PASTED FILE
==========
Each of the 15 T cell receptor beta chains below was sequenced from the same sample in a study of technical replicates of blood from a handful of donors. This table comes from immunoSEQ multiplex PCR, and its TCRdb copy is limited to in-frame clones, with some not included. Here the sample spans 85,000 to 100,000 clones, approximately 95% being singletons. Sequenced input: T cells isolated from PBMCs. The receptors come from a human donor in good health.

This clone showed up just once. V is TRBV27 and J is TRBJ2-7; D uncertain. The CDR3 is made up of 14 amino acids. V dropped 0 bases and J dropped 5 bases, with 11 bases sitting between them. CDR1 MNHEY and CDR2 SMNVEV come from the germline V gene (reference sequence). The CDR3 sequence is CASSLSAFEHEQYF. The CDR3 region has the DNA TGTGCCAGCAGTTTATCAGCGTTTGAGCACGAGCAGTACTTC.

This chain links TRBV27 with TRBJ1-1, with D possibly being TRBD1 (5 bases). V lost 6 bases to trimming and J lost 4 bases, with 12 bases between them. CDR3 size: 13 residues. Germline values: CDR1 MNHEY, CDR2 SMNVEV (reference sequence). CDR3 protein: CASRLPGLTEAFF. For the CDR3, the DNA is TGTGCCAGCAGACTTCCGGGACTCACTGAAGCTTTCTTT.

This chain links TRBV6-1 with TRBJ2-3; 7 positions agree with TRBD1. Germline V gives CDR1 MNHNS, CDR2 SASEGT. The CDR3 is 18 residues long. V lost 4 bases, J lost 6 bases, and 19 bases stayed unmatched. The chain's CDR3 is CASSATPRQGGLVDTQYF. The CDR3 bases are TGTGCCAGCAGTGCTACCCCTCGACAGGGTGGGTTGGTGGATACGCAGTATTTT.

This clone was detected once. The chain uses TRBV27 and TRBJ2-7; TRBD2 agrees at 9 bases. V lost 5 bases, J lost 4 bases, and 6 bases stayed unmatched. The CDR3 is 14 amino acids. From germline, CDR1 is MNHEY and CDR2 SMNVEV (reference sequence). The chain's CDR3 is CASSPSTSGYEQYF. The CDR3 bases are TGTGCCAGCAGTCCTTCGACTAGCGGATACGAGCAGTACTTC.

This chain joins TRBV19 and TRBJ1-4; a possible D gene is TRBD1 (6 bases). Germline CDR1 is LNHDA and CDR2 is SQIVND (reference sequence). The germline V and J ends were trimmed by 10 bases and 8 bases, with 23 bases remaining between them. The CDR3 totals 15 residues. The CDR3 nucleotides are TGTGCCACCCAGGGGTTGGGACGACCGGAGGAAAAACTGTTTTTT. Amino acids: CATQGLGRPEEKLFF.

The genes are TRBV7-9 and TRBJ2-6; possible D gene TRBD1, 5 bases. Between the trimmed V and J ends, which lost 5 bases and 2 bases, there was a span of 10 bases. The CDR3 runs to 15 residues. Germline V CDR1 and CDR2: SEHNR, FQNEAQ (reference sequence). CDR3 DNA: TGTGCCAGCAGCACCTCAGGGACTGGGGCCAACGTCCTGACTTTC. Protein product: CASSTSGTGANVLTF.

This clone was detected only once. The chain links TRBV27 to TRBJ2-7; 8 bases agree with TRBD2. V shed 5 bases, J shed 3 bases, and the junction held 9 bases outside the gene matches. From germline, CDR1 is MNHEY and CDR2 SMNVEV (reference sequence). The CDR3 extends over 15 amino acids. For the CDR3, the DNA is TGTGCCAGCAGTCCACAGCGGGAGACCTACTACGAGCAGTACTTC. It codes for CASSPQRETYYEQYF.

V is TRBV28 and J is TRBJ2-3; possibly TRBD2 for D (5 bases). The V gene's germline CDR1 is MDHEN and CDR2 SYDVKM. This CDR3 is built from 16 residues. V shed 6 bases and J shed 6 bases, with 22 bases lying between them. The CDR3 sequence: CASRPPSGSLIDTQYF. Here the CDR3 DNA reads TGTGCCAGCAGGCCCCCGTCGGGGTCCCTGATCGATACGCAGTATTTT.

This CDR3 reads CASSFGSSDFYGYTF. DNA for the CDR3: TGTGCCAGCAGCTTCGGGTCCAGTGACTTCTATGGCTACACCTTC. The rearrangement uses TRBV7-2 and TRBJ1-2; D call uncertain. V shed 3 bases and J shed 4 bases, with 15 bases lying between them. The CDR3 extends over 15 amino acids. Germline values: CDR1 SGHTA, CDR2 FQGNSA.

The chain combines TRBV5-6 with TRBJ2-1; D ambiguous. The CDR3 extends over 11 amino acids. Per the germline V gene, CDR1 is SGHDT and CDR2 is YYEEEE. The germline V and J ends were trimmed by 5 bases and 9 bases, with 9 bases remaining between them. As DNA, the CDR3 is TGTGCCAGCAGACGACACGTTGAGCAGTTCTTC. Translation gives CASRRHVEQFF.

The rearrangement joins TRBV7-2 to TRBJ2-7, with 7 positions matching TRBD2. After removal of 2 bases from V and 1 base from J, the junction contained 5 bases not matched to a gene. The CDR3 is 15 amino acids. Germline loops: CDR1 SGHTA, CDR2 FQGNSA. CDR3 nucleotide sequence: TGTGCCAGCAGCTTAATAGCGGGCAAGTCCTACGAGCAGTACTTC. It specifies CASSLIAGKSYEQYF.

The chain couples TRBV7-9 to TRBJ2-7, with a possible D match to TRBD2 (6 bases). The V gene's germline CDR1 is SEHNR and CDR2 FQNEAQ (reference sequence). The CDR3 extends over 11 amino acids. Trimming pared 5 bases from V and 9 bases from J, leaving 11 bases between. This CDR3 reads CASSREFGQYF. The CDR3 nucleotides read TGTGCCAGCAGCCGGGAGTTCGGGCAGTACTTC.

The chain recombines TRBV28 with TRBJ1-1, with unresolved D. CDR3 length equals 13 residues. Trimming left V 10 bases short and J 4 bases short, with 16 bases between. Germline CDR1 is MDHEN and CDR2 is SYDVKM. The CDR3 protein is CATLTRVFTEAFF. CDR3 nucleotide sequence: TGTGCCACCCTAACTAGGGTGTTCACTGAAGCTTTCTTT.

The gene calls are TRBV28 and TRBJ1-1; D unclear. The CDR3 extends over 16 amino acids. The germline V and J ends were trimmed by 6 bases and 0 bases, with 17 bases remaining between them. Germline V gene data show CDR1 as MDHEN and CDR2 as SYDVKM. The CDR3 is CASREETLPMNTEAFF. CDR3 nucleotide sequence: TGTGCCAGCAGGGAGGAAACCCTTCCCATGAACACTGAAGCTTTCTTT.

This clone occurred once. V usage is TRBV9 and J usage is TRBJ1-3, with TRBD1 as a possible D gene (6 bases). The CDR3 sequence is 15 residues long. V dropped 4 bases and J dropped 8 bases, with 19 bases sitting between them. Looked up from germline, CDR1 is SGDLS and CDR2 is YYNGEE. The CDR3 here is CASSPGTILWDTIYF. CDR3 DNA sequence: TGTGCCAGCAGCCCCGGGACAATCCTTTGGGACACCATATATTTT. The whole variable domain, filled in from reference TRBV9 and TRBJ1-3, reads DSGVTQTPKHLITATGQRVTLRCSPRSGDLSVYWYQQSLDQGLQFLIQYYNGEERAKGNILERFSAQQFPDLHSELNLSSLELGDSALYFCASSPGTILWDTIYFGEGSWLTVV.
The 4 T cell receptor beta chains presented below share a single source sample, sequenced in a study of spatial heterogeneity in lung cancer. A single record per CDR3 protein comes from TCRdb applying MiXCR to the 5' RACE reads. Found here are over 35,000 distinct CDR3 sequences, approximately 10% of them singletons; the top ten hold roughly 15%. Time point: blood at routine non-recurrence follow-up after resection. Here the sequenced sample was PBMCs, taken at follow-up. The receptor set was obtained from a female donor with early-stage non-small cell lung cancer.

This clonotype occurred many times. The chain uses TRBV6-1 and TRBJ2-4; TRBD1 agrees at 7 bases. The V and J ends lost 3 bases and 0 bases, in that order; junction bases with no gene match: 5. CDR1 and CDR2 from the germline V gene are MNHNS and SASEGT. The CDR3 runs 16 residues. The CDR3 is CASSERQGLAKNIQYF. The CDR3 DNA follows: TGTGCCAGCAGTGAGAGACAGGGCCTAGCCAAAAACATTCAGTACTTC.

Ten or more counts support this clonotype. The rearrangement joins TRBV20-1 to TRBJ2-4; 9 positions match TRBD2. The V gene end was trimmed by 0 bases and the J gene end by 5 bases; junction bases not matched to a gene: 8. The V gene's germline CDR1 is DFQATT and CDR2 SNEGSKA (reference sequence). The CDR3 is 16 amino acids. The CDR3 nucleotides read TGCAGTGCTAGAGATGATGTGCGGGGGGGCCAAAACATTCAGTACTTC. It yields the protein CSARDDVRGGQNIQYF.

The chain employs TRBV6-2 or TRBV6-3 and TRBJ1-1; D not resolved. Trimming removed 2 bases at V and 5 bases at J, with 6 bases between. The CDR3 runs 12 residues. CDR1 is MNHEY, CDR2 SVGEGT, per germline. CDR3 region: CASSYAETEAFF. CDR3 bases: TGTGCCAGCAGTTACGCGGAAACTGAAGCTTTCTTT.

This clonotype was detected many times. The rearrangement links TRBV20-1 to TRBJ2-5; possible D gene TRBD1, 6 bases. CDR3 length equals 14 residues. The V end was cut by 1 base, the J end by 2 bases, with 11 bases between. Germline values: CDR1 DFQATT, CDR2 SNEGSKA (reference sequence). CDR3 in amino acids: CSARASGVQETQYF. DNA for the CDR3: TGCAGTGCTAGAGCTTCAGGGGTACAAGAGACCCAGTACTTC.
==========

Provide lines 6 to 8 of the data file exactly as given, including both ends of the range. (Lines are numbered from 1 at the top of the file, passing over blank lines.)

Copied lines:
This chain joins TRBV19 and TRBJ1-4; a possible D gene is TRBD1 (6 bases). Germline CDR1 is LNHDA and CDR2 is SQIVND (reference sequence). The germline V and J ends were trimmed by 10 bases and 8 bases, with 23 bases remaining between them. The CDR3 totals 15 residues. The CDR3 nucleotides are TGTGCCACCCAGGGGTTGGGACGACCGGAGGAAAAACTGTTTTTT. Amino acids: CATQGLGRPEEKLFF.

The genes are TRBV7-9 and TRBJ2-6; possible D gene TRBD1, 5 bases. Between the trimmed V and J ends, which lost 5 bases and 2 bases, there was a span of 10 bases. The CDR3 runs to 15 residues. Germline V CDR1 and CDR2: SEHNR, FQNEAQ (reference sequence). CDR3 DNA: TGTGCCAGCAGCACCTCAGGGACTGGGGCCAACGTCCTGACTTTC. Protein product: CASSTSGTGANVLTF.

This clone was detected only once. The chain links TRBV27 to TRBJ2-7; 8 bases agree with TRBD2. V shed 5 bases, J shed 3 bases, and the junction held 9 bases outside the gene matches. From germline, CDR1 is MNHEY and CDR2 SMNVEV (reference sequence). The CDR3 extends over 15 amino acids. For the CDR3, the DNA is TGTGCCAGCAGTCCACAGCGGGAGACCTACTACGAGCAGTACTTC. It codes for CASSPQRETYYEQYF.